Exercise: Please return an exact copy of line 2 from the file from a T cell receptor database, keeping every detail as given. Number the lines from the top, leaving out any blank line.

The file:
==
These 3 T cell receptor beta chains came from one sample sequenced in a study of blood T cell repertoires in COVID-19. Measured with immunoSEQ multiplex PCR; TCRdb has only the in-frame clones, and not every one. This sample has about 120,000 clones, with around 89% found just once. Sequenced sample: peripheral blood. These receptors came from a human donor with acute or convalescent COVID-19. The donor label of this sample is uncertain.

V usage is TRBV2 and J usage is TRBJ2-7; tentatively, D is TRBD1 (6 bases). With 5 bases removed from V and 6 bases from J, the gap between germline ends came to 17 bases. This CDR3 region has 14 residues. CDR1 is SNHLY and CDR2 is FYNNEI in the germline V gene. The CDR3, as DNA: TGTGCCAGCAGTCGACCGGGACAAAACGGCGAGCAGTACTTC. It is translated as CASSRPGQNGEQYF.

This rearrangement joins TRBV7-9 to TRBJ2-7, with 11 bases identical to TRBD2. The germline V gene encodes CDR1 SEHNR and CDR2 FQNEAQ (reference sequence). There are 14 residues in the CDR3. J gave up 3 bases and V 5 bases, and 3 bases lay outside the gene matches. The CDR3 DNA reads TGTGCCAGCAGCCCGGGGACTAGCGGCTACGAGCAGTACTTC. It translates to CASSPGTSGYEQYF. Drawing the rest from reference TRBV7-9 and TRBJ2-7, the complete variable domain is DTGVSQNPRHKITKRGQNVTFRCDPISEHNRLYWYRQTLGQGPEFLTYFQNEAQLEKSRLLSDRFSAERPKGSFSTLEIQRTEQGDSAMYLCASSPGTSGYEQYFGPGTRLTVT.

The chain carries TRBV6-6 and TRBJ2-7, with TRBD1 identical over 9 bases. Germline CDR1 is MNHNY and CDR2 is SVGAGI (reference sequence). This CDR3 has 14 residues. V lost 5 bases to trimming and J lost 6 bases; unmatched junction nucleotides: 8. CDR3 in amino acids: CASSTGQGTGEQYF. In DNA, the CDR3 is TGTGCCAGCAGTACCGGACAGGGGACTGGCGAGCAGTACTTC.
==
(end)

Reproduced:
V usage is TRBV2 and J usage is TRBJ2-7; tentatively, D is TRBD1 (6 bases). With 5 bases removed from V and 6 bases from J, the gap between germline ends came to 17 bases. This CDR3 region has 14 residues. CDR1 is SNHLY and CDR2 is FYNNEI in the germline V gene. The CDR3, as DNA: TGTGCCAGCAGTCGACCGGGACAAAACGGCGAGCAGTACTTC. It is translated as CASSRPGQNGEQYF.